Rupasari, Rūpasārī: 1 definition
Rupasari means something in Buddhism, Pali. If you want to know the exact meaning, history, etymology or English translation of this term then check out the descriptions on this page. Add your comment or reference to a book if you want to contribute to this summary article.
Theravada (major branch of Buddhism)Source: Pali Kanon: Pali Proper Names
Mother of Sariputta, who was called after her, his personal name being Upatissa. (SNA.i.326; DhA.i.73, etc.; in Sanskrit texts (e.g., Dvy.395) Sariputta is called Saradvatiputra).
Her husband was the brahmim Vanganta (DhA.ii.84), and she became the mother of seven children, all of whom became arahants - Sariputta, Upasena, Mahacunda, Revata Khadiravaniya, Cala, Upacala and Sisupacala (DhA.ii.188; SA.iii.172).
Both she and her husband were unbelievers, and she was very sad when, one after another, her children, giving up wealth worth eighty crores, joined the Order. She wished to keep at least the youngest of the boys, Revata, for herself, and had him married at the age of seven, but her plot miscarried (See Revata). This embittered her against the monks, and, though she gave them alms when they came to the house, she blamed them for having enticed her children away.
Once when Sariputta visited her with five hundred monks, among whom was Rahula, she invited them in and gave them food, but did not fail to abuse her son, calling him eater of leavings (ucchitthakhadaka) (DhA.iv.164f). She outlived Sariputta, who visited her just before his death, at Nalakagama, in the house where he was born. There she provided lodging for him and his five hundred companions. Sariputta fell ill of a violent attack of dysentery on the night of his arrival, and she saw various gods, including even Maha Brahma, come to wait on him. Learning their identity from Maha Cunda, she was amazed and went to see Sariputta to have Maha Cundas words confirmed. Sariputta told her how Maha Brahma was a follower of the Buddha and talked to her about the marvellous virtues of his teacher. At the end of his talk, she became a Sotapanna. Sariputta died the next day at dawn, and she made elaborate arrangements for his cremation (SA.iii.172ff.; for details see Sariputta).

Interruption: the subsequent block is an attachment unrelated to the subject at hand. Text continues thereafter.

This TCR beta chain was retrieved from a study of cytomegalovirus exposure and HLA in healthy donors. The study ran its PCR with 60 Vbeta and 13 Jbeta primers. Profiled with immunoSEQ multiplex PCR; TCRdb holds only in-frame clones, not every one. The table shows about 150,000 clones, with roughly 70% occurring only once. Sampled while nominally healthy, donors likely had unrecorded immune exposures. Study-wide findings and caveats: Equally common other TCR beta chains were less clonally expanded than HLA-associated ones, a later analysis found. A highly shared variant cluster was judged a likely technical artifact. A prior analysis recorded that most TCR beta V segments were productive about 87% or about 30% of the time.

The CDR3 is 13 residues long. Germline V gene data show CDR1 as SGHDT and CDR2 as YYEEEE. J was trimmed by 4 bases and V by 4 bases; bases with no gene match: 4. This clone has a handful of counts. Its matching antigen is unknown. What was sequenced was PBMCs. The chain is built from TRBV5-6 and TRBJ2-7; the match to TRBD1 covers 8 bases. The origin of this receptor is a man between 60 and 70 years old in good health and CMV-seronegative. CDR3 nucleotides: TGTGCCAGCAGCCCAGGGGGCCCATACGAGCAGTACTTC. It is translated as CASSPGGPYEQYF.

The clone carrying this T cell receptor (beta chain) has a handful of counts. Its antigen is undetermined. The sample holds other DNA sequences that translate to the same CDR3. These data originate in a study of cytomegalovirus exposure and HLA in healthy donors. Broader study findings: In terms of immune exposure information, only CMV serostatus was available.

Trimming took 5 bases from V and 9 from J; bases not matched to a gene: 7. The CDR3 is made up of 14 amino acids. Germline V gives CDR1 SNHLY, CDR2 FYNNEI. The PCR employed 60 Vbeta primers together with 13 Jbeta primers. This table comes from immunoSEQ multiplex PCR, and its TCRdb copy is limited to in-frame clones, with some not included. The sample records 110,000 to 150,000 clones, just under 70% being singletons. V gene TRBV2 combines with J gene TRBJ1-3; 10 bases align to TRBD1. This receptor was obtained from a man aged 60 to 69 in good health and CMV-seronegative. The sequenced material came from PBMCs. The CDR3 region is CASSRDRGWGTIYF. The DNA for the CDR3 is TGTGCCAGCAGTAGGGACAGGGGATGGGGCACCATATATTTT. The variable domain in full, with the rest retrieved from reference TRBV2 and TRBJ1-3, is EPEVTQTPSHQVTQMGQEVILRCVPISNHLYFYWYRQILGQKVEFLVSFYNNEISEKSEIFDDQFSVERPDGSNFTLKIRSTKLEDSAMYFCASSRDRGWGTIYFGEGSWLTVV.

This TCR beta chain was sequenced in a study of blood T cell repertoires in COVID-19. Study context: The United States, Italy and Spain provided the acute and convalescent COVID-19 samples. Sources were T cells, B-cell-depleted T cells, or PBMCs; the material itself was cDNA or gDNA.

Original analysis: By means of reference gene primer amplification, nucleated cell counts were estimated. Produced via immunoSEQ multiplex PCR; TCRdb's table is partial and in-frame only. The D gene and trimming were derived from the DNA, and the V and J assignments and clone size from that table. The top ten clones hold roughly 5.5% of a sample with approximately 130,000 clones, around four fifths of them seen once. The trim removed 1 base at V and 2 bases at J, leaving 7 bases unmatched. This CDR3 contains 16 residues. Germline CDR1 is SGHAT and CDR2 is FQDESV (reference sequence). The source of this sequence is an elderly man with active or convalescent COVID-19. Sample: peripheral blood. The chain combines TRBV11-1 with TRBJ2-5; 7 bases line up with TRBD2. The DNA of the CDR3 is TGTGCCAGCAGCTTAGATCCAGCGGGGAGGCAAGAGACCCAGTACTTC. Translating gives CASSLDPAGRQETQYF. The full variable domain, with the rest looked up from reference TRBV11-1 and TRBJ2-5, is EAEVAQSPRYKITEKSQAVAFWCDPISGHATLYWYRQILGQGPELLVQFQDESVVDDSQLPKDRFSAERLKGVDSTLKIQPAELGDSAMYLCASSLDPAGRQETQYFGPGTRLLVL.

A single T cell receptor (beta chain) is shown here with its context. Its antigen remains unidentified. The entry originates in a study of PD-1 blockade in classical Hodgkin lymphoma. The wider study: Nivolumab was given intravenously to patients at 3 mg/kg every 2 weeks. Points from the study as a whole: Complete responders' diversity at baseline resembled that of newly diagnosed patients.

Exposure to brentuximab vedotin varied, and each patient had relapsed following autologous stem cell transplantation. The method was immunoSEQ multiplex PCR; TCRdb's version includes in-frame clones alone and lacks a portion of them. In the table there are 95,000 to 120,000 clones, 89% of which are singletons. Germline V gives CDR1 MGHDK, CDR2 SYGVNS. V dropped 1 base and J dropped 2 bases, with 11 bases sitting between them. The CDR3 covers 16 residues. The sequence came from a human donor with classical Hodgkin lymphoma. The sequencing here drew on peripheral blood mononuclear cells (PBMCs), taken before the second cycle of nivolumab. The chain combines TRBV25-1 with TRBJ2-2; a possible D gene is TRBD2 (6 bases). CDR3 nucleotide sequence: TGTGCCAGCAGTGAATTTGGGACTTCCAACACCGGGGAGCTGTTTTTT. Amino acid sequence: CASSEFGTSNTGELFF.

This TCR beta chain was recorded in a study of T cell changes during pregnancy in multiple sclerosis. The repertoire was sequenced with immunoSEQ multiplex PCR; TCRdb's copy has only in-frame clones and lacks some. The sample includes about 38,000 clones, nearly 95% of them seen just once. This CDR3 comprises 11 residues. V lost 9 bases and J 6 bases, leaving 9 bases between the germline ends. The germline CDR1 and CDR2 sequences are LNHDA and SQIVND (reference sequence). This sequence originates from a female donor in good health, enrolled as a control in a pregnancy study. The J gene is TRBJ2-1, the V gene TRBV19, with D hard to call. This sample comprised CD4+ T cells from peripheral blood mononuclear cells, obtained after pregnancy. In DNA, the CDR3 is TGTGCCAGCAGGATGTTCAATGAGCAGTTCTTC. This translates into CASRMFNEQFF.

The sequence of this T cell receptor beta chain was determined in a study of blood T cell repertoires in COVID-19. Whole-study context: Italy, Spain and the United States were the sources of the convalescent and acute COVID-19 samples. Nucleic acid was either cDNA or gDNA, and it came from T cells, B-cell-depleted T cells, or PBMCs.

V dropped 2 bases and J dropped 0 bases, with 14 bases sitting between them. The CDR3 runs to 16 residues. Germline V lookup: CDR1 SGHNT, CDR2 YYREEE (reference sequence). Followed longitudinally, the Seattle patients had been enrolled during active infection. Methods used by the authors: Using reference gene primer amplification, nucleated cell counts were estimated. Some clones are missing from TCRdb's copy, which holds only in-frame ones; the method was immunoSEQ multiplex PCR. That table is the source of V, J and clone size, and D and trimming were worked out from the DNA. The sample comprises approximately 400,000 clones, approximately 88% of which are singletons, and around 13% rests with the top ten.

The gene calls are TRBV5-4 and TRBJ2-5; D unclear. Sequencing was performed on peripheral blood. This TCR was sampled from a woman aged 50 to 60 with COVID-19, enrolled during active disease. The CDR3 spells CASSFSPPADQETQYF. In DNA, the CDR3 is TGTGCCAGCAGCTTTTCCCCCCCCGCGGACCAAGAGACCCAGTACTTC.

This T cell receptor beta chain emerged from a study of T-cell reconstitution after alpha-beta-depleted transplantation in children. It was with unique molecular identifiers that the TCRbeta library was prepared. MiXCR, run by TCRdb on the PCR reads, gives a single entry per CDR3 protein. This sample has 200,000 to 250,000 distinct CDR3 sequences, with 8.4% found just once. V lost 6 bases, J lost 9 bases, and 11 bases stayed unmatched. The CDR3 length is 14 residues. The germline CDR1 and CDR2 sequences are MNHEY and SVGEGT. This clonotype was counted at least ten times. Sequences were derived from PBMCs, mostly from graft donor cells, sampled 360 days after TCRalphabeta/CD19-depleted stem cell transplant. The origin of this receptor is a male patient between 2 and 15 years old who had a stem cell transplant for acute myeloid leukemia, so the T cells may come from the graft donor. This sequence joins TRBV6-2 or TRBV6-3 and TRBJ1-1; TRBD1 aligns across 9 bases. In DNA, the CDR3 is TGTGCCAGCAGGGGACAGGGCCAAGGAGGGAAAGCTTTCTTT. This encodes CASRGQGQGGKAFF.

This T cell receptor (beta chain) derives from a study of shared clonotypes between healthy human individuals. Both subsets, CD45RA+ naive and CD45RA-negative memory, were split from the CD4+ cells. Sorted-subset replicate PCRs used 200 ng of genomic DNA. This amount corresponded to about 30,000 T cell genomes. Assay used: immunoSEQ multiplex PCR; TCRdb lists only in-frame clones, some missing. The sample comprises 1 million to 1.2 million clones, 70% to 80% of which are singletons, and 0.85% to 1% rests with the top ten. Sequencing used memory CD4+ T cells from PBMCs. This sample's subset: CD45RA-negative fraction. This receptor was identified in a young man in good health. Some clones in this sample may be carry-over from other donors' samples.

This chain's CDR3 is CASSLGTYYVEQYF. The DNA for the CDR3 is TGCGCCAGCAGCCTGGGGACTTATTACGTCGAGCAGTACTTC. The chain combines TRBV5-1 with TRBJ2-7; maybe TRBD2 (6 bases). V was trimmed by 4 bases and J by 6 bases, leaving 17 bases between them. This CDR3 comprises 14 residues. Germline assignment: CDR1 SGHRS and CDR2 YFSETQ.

She seems to have also been called Surupasari. E.g., ThigA.162.
Theravāda is a major branch of Buddhism having the the Pali canon (tipitaka) as their canonical literature, which includes the vinaya-pitaka (monastic rules), the sutta-pitaka (Buddhist sermons) and the abhidhamma-pitaka (philosophy and psychology).
See also (Relevant definitions)
Search found 5 books and stories containing Rupasari, Rūpasārī; (plurals include: Rupasaris, Rūpasārīs). You can also click to the full overview containing English textual excerpts. Below are direct links for the most relevant articles:
Apadana commentary (Atthakatha) (by U Lu Pe Win)
Commentary on Biography of the thera Cunda < [Chapter 5 - Upālivagga (section on Upāli)]
Commentary on the Biography of the thera Upasena, the son of Vaṅganta < [Chapter 2 - Sīhāsaniyavagga (lion-throne section)]
Commentary on the Biography of the thera Khadiravaniya < [Chapter 1 - Buddhavagga (Buddha section)]
The Great Chronicle of Buddhas (by Ven. Mingun Sayadaw)
Sāriputta Mahāthera’s attainment of Parinibbāna < [Chapter 43 - Forty-one Arahat-Mahatheras and their Respective Etadagga titles]
Biography (2-3): Sāriputta and Moggallāna Mahātheras < [Chapter 43 - Forty-one Arahat-Mahatheras and their Respective Etadagga titles]
Vinaya Pitaka (3): Khandhaka (by I. B. Horner)
Vinaya Pitaka (1): Bhikkhu-vibhanga (the analysis of Monks’ rules) (by I. B. Horner)
The Mahavastu (great story) (by J. J. Jones)